Lowen & Navarro

Carry on Together...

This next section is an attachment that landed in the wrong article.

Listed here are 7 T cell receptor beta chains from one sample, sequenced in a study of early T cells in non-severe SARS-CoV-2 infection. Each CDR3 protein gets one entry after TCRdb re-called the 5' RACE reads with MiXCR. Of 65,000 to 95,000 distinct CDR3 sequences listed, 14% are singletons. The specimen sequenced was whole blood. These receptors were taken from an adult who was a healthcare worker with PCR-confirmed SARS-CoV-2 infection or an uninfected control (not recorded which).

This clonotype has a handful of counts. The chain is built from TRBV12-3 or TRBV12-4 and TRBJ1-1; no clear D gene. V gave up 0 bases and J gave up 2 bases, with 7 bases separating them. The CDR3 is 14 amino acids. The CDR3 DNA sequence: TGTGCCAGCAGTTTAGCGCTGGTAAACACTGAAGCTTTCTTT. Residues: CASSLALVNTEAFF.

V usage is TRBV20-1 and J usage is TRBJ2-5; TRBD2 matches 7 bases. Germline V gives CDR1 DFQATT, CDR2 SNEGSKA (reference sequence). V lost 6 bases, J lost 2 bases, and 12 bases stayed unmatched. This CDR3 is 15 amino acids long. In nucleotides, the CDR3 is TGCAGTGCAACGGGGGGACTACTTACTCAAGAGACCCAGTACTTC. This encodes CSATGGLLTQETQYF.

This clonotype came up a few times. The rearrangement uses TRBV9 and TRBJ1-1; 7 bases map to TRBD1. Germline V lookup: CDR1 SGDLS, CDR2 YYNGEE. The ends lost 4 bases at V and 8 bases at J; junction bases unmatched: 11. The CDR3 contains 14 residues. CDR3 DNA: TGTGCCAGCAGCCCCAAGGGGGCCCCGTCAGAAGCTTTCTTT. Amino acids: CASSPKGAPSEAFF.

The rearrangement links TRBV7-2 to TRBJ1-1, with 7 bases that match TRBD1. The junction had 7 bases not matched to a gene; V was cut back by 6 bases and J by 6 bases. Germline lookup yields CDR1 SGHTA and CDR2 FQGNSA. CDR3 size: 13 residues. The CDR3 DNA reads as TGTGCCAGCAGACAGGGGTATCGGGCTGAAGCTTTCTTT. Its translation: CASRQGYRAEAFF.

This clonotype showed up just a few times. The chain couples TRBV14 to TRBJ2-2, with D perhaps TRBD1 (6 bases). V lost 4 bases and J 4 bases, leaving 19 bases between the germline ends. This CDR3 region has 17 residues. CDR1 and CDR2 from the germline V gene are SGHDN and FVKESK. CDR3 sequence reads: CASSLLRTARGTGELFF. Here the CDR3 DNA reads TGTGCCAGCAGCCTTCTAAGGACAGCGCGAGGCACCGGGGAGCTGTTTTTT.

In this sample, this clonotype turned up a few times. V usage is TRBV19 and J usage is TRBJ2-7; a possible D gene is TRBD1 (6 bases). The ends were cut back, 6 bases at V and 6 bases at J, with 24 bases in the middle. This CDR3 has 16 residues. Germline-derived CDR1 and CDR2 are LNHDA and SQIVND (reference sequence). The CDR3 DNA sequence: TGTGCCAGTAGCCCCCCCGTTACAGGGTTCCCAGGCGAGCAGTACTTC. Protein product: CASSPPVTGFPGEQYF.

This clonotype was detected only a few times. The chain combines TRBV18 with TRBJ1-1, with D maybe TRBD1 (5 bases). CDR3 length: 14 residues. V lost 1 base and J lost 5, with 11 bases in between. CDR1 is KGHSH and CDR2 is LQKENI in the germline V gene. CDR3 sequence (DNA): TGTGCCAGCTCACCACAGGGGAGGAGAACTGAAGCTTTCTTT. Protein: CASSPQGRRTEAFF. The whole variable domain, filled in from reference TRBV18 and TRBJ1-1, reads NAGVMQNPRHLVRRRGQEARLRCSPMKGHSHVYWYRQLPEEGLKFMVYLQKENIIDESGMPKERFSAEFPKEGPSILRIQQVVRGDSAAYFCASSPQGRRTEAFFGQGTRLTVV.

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Particularly in this "Collectors Edition," Lowen & Navarro's Carry on Together... is a lavish audio-video package of a type usually devoted only to musicians far more popular than this veteran folk-pop duo. The set, partially intended as a showcase for the high-tech capabilities of AIX Records, which issued it, consists of two double-sided discs, one a DVD containing three and half hours of video material in different formats, the other the audio for the 12-song live-in-the-studio concert that is the essential part of collection, in standard CD form on one side and DVD audio on the other. The video DVD has an "interactive" side beginning with the concert (shot in HD and 5.1 Surround Sound), which mixes songs from Lowen & Navarro's most recent album, All the Time in the World, with a few older tunes dating back to their 1990 debut, Walking on a Wire, and also including extensive interview and biographical material, old promotional videos, and excerpts from concerts and recording sessions in what is, in effect, an elaborate EPK (the industry term for an "electronic press kit"). The DVD also has a "linear" side in which the features on the "interactive" side (plus some extra interview footage) have been edited into a two-hour documentary film. While it helps to encounter this combination of biography, concert, and video scrapbook as a fan of Lowen & Navarro already, it would be hard even for someone who didn't know about them beforehand not to be drawn into their story, a star-crossed one of journeymen singer/songwriters who had some early success (they wrote Pat Benatar's Top Five hit "We Belong"), but also a lot of struggle in the record industry, all the while writing and singing a collection of appealing, acoustic-based songs. Having found a steady audience on the folk music circuit, they suffered a final blow when Eric Lowen was diagnosed with Lou Gehrig's disease on St. Patrick's Day, 2004. That also may have been an impetus for this package, an attempt to create an authoritative audio-video record of Lowen & Navarro while it was still possible to do so, since the incurable disease gradually leads to paralysis. The studio concert, filmed in July 2005, finds Lowen still able to sing and play well, and in the interview material he shows remarkable matter-of-factness in discussing his illness. Dan Navarro, meanwhile, comes off as a savvy observer of and participant in the music industry of the 1980s and ‘90s, such that the discussion of the duo's career provides insight into the way the business worked in those years. Ultimately, however, they come off as a talented team of writer/performers with their own distinctive style, one that finds its apotheosis here.

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